"What is that?"
Seems like は should be its own block, and then move な together with ん to make なん right?
This is so wrong. I thought that はな was 花, so I tried to pick another way to build the sentence...
花 - はな - (noun) Flower
話 - はなし - (noun) Talk, tale, story, chat
話す - はな.す - (verb root) - to talk, to speak
You'll never see 話 as "hana" by itself in a sentence, it'll always have a verb ending attached or be pronounced "hanashi" as a noun
Agreed especially when は can be 'ha' or 'wa' depending on if it's a particle and putting it with な could suggest the block is はな aka 花 aka "flower".
the characters なん aren't right at all, are they? you dont pronounce the "i" but it's still なに isn't it?
No. 何 can either be pronounced nani or nan depending on whats following, and afaik is also written in kana that way.
In fact, それ is "it", and not "that", (that is said あれ btw). But it is surprising that they didn't use a kanji they had taught to us...
Both それ and あれ can be translated as 'that'. それ refers to something close to the listener, and あれ refers to something that is far from both the listener and the speaker. Both are translated as 'that' in English.
(For the sake of completeness, これ refers to something close to the speaker, and would be 'this' in English)
これ at the reach of an arm of the speaker or so
それ is far from the speaker, but at sight
I've seen others explain it as "kore" is near the speaker, "sore" is away from the speaker but near the addressee, and "are" is away from both speaker and addressee--in other words, it's not about measured distance per se, but rather position relative to the interlocutors.
The way I like to think of it is: kore = this, sore= that, and are = that (over there)
It is actually used as a measure of distance:
これ (Kore): This それ (Sore): That (the object in question is physically close to the speaker) あれ (Are): That (the object is farther away from the speaker)
それ is used in reference to "That" あれ is used in reference to "That over there" それ is used for objects that are close while あれ is used for objects that are farther away
これ is used for close object to the speaker, それ is for object far from speaker but close to the listener. While あれ is used for object far from both.
ここ means “this place”. If the speaker and listener are in different places, it refers to where the speaker is. Same with when they’re in the same place. そこ means “that place”. When in separate places, it refers to the listener’s place. When in the same place, it refers to relative distance. あそこ means “that place (over there)” it refers to a place not near the speaker or the listener. If I wasn’t clear, feel free to ask!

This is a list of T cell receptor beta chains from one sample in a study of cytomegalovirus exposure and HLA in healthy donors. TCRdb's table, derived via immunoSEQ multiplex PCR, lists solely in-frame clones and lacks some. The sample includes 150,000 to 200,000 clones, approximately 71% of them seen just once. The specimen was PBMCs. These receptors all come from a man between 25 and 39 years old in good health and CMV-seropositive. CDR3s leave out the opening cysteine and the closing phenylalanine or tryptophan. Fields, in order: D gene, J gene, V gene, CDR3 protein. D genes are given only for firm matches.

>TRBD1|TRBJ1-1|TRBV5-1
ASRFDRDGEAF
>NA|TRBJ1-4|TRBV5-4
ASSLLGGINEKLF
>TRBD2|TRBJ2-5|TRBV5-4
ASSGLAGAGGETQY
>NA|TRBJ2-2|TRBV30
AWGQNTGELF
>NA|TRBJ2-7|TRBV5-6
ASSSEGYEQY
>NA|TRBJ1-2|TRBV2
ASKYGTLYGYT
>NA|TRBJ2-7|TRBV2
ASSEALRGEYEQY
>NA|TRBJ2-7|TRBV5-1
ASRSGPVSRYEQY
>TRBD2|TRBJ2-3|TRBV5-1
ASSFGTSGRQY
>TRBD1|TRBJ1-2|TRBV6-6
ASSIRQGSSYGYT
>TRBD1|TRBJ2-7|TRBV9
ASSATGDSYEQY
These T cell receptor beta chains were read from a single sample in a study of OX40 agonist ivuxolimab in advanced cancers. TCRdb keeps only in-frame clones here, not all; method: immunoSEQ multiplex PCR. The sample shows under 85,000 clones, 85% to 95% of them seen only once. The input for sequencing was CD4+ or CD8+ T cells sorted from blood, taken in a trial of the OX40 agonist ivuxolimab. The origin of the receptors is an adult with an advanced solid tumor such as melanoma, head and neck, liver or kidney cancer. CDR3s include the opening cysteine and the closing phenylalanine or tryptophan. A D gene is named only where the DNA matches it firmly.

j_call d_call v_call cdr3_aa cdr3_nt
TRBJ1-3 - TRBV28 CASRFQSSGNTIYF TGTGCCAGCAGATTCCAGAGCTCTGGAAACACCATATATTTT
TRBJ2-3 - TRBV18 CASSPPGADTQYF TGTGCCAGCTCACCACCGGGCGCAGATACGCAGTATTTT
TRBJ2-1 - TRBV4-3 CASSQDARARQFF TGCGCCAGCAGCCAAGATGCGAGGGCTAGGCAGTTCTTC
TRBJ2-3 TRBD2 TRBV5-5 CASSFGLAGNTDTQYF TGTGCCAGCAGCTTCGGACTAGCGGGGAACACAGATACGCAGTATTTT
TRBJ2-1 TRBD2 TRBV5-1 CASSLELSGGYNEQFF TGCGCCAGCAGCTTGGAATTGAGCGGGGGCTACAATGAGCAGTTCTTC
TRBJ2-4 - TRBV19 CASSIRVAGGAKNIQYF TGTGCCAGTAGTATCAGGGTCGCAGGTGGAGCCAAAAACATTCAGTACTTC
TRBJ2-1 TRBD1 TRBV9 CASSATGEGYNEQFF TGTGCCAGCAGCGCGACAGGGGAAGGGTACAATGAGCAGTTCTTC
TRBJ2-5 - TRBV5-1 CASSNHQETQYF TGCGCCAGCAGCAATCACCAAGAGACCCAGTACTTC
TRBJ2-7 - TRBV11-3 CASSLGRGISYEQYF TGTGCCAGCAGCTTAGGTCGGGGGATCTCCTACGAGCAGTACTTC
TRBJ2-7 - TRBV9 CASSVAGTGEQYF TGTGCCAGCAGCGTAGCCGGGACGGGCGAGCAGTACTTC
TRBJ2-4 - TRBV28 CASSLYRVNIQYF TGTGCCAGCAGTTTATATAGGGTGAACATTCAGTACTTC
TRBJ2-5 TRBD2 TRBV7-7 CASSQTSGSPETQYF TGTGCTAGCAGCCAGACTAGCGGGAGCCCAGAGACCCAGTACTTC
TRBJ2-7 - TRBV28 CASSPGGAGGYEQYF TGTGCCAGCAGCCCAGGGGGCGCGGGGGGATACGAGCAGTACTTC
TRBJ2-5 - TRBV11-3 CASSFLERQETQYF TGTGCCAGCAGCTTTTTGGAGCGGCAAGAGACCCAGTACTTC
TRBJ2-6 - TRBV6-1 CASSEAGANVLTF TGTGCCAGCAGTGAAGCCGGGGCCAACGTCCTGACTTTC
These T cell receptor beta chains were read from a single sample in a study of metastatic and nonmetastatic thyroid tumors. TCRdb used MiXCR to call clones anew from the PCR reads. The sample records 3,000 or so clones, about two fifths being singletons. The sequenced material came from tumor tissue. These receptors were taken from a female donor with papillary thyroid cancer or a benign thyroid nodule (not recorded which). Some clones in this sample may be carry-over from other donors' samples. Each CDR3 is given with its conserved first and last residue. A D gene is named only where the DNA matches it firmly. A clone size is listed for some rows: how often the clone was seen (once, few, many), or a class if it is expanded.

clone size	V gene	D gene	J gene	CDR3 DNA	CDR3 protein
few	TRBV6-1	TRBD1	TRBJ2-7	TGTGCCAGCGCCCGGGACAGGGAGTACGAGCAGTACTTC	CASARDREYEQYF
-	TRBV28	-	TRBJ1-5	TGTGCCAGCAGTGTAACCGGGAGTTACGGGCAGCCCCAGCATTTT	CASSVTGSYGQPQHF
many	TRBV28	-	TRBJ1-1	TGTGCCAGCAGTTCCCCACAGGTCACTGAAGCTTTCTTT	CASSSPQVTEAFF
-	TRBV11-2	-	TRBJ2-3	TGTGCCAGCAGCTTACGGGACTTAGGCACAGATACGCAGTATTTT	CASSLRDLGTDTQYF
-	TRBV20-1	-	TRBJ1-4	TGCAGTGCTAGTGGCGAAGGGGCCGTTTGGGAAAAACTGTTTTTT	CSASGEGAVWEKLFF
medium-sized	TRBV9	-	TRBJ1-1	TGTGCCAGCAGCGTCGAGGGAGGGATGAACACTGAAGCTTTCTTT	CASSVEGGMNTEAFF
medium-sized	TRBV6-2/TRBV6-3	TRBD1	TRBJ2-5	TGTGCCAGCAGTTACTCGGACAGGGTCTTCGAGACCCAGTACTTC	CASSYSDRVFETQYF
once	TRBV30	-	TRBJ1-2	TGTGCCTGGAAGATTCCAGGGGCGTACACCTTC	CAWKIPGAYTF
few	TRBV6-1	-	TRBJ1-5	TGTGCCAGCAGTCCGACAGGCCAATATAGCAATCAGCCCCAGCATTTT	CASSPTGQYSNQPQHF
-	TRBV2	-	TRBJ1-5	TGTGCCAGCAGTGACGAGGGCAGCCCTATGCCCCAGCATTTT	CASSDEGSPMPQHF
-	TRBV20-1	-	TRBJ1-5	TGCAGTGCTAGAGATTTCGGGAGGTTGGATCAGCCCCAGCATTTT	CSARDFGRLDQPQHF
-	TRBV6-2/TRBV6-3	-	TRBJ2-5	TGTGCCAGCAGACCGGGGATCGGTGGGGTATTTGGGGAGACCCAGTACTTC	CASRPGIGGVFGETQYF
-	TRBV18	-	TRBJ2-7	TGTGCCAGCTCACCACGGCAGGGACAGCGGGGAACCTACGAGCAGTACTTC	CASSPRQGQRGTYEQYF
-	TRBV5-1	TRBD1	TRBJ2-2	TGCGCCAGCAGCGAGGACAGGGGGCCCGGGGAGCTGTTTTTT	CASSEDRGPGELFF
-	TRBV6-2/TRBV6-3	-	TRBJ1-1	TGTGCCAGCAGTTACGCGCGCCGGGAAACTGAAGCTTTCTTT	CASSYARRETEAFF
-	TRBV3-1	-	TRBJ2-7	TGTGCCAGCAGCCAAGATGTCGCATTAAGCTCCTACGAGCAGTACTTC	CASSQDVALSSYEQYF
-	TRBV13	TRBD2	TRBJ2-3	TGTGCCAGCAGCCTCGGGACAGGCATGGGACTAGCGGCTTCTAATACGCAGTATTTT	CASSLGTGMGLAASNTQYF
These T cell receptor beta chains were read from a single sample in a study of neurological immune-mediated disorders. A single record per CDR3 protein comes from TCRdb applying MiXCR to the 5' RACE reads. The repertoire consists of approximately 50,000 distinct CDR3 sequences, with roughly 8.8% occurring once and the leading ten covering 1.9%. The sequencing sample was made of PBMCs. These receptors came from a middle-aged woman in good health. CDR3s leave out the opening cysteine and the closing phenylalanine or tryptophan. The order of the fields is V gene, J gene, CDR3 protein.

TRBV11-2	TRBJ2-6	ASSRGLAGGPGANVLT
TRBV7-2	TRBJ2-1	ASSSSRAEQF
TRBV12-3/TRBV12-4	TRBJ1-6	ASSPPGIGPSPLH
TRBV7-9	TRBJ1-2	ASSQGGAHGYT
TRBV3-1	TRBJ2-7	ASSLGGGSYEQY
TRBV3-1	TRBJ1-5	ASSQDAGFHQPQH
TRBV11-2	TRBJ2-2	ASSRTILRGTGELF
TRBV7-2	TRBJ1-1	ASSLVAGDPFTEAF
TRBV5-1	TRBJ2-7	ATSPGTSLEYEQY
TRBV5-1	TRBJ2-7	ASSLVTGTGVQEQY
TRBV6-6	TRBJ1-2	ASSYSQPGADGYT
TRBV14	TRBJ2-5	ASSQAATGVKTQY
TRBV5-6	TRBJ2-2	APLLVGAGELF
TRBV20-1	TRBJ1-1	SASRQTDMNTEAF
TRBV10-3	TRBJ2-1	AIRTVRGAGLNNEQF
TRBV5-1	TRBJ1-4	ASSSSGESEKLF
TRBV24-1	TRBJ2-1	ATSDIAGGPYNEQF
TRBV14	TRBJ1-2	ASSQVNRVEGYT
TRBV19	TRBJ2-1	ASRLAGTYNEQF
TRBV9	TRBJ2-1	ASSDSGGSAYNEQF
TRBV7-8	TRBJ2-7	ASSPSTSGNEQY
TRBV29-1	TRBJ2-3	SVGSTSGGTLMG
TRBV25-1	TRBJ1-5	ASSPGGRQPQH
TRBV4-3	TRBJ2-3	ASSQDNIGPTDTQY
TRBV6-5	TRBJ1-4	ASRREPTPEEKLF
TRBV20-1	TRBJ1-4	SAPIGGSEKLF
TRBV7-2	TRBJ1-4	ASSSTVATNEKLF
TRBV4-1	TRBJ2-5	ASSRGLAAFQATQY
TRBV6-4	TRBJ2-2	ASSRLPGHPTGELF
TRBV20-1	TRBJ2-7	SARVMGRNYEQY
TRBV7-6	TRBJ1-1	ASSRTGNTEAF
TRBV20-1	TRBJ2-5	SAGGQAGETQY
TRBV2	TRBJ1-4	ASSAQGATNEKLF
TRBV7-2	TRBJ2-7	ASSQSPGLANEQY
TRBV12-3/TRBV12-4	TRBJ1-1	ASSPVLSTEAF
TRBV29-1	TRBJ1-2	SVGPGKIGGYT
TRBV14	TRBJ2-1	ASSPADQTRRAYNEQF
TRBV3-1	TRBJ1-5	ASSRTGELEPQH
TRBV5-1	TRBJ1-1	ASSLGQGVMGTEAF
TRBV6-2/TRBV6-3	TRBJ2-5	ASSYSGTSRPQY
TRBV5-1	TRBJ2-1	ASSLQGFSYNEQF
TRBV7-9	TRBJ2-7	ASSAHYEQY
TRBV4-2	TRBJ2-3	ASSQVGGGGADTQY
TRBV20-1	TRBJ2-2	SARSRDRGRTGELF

Can somebody please explain what そちら stands for? So far I've only seen あれ, これ and それ
I know this is an old question, but そちら is the more polite form of それ. They both mean "that one" or "that"
I could have sworn, from other programs, that it had a 'direction' connotation. As in 'that way'. Doesn't seem to fit here.
Well I looked it up on Jisho shortly after posting this comment, it actually has several meanings (all close to the listener) : "that one", "there", "that person" and yes, "that way". Thanks anyway ! :)
I've heard thet the x-chii words like sochii or dochii refer to two things and x-re like sorre or dorre words refer to all other cases.
I also wrote this as I couldn't find あれ like I wanted to put in and そちら was not a word used in the lessons to my understanding
Yes, DL's list of correct answers included only あれ and それ but they were not on the list of choices, and I thought I was in some kind of endless loop. In desperation, I plugged in そちら, and 'lo and behold, it was right. I looked it up afterwards in my Tuttle Compact Japanese Dictionary. Sochira: 1. there, that way; 2. that one (of two); 3. you. The second definition fits. New word for today: Sochira.
That would be more accurate as "What is it?" rather than "What is that?" as the question asks.
Technically, no. The subject of the sentence is not clear, and it just translates to "What is ... (without anything referring to the subject, so it is incorrect.)
it accepts 何それ？ but you need to say it with a very annoying and raspy voice.
I get too many emails saying the same thing-- the answer is not available. I'll try to explain it here: The answer should be "それは何ですか" right? Yes it should, but 何 has 2 different ways to pronounce itself (in this case it's なん). So at Hiragana form, the answer is "それはなんですか". Usually you'll get a box with は and なん combined, thus making it はなん in one box. Conclusion: try to answer (それーはなんーですーか).
EDIT: あちら、そちら also counts as "It/that" although there's more explanation of why both are, I'm not going to go into details.
It says "Correct solutions: それは何ですか？, あれは何ですか？" but you can't get one or the other from the signs offered (at least on the web version I am using)
それ、あれ、これ are nouns used in place of other nouns. The use of は and を function with them normally as they would with other nouns.